Linda Draper

Linda Draper -- Wilton-Lyndeborough Co-op

Linda DraperThe new Wilton-Lyndeborough Junior-Senior High School opened in the fall of 1971 several years after the two towns voted to become a cooperative district for grades seven through 12. The former Wilton High School had occupied the upper floor of the “old building” at what is now Florence Rideout Elementary School. This year’s seniors will be the 50th class to graduate from the building.

WLCThe school has evolved over the years, becoming a middle school by adding the sixth grade and a new wing to the building. It has adapted to the computer age, changed the former gender-segregated shop and home economics classes into to co-ed Industrial Arts and Family and Consumer Education. The girls voted to play soccer instead of field hockey.

Linda Draper’s current title is Administrative Assistant to the Principal, a person who has changed many times since she joined the staff as a special education para-professional in 1991.

“I had always volunteered with the school,” she said recently. “I worked for four years at Florence Rideout and then came up to WLC when my daughter Sara started seventh grade. I have been a para, Athletic Director, In-School Suspension monitor and alternative education coordinator, and then this position opened up. I’ve done about everything else. In a small school you do that.” 

While working in Special Education, she became an advocate of alternative education. “Things have changed so much,” she said, and what is now called Family and Consumer Science and Consumer Math should be a required courses. “Students all need some computer background, and they need to be able to read a recipe, how to make change, and balance a checkbook. This is life and they need to have life skills.”

And everyone doesn’t have to go to a four-year college. There are tech and trade schools and the military. “Those are the people we depend on, the auto mechanics, plumbers and electricians.”  She spoke of the teachers who had most influenced her: Social Studies teacher and later Assistant Principal David Campbell, a retired military man who set high standards, and Home Economics teacher Helen Dwire, whose husband Ralph was the shop teacher. “Mrs. Dwire was fantastic, really an inspiration.”  The Dwires, now in their nineties, still live in Lyndeborough.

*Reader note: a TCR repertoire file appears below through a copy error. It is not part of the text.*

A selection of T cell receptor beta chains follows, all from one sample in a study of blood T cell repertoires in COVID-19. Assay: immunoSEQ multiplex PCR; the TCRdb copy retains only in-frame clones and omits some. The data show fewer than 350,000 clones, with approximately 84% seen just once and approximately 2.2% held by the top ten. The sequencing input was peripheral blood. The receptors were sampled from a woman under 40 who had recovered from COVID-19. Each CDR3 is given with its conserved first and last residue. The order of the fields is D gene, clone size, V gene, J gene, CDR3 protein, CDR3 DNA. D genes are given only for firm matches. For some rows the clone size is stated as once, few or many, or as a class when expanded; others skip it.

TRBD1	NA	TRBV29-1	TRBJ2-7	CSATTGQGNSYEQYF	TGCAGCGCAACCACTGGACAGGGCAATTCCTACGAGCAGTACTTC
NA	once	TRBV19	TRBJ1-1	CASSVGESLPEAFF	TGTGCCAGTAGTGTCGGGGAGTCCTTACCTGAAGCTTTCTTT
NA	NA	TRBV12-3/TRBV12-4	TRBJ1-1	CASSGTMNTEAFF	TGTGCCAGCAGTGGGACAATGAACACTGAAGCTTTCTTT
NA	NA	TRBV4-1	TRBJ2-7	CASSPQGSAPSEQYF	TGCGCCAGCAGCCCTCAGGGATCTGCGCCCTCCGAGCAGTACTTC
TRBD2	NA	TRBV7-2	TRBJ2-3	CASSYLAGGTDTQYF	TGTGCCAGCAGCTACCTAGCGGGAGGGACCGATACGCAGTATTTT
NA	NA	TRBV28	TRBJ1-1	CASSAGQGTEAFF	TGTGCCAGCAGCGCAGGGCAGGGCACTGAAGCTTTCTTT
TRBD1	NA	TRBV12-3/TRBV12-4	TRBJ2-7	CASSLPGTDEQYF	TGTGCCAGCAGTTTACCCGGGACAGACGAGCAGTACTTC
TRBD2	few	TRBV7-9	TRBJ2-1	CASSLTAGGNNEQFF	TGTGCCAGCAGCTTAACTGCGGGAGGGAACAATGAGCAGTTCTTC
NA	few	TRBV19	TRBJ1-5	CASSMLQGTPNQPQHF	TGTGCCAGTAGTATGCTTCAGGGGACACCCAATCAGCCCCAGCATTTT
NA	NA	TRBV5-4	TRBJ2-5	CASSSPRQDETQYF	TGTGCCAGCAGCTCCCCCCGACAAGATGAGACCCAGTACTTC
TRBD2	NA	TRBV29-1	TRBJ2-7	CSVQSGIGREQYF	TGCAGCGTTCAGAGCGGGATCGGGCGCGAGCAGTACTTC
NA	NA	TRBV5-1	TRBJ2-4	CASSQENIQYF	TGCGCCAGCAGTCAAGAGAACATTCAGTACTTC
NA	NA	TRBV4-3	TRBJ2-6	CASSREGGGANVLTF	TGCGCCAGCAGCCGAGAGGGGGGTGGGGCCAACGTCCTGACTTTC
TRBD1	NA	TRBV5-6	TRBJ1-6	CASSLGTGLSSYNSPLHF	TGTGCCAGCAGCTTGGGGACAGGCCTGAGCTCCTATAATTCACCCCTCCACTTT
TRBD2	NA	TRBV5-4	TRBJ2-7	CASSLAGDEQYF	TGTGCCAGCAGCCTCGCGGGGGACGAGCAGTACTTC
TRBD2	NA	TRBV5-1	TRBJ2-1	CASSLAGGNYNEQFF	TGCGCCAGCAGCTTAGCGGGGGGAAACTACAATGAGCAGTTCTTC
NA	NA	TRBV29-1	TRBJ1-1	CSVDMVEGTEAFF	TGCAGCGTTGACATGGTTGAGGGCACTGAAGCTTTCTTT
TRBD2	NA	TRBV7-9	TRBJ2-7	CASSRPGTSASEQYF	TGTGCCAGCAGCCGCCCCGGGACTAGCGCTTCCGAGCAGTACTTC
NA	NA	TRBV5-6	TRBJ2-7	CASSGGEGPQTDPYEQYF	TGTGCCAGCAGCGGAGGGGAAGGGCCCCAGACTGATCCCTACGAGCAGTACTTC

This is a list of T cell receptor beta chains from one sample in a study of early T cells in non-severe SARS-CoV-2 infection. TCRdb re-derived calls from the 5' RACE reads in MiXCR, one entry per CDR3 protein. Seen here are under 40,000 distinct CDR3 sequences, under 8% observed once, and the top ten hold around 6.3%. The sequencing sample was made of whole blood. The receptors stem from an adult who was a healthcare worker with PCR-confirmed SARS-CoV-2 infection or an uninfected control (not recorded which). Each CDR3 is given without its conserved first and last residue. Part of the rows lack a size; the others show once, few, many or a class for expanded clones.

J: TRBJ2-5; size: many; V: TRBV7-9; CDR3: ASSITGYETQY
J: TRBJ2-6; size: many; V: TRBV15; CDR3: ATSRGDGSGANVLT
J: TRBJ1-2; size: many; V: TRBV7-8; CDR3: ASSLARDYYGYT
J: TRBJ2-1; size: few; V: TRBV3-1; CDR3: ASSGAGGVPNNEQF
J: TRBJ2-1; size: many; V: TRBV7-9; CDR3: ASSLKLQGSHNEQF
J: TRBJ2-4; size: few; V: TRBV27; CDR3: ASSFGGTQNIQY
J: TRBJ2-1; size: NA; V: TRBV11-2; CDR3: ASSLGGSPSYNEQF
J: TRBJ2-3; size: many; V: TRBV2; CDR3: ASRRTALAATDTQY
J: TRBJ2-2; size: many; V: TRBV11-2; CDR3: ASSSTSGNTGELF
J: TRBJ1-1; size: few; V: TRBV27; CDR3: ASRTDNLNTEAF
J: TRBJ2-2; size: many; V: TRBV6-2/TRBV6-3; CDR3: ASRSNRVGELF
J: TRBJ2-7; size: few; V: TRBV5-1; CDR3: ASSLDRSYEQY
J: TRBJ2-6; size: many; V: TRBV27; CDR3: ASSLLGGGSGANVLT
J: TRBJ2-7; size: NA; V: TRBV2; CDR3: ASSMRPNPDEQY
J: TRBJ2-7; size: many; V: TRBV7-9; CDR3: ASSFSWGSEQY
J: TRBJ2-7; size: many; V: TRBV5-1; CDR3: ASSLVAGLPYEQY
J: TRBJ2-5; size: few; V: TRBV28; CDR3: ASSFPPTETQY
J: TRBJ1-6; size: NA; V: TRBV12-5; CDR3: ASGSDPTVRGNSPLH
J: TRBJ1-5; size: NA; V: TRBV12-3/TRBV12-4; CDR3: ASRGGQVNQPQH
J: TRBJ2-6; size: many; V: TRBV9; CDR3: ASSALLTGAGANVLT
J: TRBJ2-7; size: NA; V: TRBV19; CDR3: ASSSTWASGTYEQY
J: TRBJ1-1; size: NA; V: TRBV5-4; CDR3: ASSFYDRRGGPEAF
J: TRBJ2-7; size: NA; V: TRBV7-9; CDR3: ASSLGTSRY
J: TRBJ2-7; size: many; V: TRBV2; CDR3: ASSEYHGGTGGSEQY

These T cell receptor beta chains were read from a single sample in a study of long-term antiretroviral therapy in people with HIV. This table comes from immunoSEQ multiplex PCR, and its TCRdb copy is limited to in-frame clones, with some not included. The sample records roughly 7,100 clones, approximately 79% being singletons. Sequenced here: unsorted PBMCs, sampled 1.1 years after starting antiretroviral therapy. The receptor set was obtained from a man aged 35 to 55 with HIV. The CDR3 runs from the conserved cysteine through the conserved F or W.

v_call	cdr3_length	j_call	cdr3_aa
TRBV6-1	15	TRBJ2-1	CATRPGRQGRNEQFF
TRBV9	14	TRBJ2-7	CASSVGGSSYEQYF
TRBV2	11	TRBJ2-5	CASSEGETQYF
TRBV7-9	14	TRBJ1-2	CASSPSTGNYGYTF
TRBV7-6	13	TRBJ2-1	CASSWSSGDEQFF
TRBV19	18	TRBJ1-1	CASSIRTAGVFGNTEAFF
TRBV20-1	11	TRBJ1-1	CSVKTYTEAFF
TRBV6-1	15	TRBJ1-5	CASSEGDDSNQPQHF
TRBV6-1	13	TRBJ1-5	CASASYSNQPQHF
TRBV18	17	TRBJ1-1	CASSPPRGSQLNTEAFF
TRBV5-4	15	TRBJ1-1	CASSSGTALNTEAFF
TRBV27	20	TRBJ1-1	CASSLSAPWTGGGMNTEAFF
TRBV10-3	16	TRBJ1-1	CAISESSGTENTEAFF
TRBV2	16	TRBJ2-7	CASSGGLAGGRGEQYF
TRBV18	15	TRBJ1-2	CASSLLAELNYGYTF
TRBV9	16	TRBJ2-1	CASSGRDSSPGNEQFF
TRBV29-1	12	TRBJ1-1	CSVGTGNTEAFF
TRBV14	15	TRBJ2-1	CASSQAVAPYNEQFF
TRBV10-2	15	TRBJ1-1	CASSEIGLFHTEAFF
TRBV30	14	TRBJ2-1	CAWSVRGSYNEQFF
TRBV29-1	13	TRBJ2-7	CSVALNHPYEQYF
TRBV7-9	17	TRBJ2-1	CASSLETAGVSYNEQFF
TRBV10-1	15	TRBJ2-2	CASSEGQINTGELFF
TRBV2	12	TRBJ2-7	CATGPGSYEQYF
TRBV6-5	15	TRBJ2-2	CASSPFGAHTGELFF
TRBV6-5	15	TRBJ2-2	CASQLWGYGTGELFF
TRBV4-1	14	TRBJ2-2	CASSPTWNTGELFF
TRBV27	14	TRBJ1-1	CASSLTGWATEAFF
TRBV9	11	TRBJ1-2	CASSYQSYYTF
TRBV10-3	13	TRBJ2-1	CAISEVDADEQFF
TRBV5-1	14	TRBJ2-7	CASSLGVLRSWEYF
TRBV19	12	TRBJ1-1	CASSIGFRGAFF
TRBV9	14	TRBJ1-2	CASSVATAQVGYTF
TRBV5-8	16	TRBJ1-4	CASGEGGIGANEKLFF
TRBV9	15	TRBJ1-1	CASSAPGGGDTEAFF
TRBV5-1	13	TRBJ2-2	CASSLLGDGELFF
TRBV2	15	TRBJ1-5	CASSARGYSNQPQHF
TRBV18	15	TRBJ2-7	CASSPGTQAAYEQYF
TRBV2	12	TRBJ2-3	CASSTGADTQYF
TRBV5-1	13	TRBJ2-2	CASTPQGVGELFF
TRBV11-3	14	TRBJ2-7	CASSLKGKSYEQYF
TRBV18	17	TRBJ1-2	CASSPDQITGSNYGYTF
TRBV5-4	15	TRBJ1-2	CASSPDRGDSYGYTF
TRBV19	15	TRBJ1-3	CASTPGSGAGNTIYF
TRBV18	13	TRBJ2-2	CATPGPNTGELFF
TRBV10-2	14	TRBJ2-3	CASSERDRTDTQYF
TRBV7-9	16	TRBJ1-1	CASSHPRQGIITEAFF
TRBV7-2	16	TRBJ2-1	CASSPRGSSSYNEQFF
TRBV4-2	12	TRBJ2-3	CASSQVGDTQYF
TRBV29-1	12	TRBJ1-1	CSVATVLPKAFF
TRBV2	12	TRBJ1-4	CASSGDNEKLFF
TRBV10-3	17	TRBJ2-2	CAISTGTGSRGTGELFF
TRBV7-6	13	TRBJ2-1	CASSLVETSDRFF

Draper grew up in Lyndeborough, attended Lyndeborough Central School, and graduated from WLC in 1981. She is a graduate of what is now Nashua Community College with a degree in accounting.

“I took a lot of courses after that, and worked at Label Art,” she said. She has lived in Wilton with her husband Bill, a Wilton native, since 1984. They have two daughters and two granddaughters.

Accounting wasn’t her first goal, she said, it was a degree in history, “but math was easier,” and teaching did not attract her.  “Who would have thought that I would be working in a middle/high school for almost 30 years?”

“I’m always open to something new,” she said. “When I was at FRES, there were only four of us who could run the mimeograph machine. Up here I was the only one. And who can do that now? Or even know what one is? Everything is now computer-based.”

WLC, she said, “Is a lovely community, people here care. Because we are so small, everyone knows everyone else’s business, which could be hard. But the adults want to be here and want to give to the kids. My idea of a successful person is one who is happy, a well-adjusted, respected member of the community. I just want to cooperate and work with people. I try to be helpful, help out where it’s necessary.”

She is one of the first faces you will see when you enter the school office, and she will greet you with a smile.

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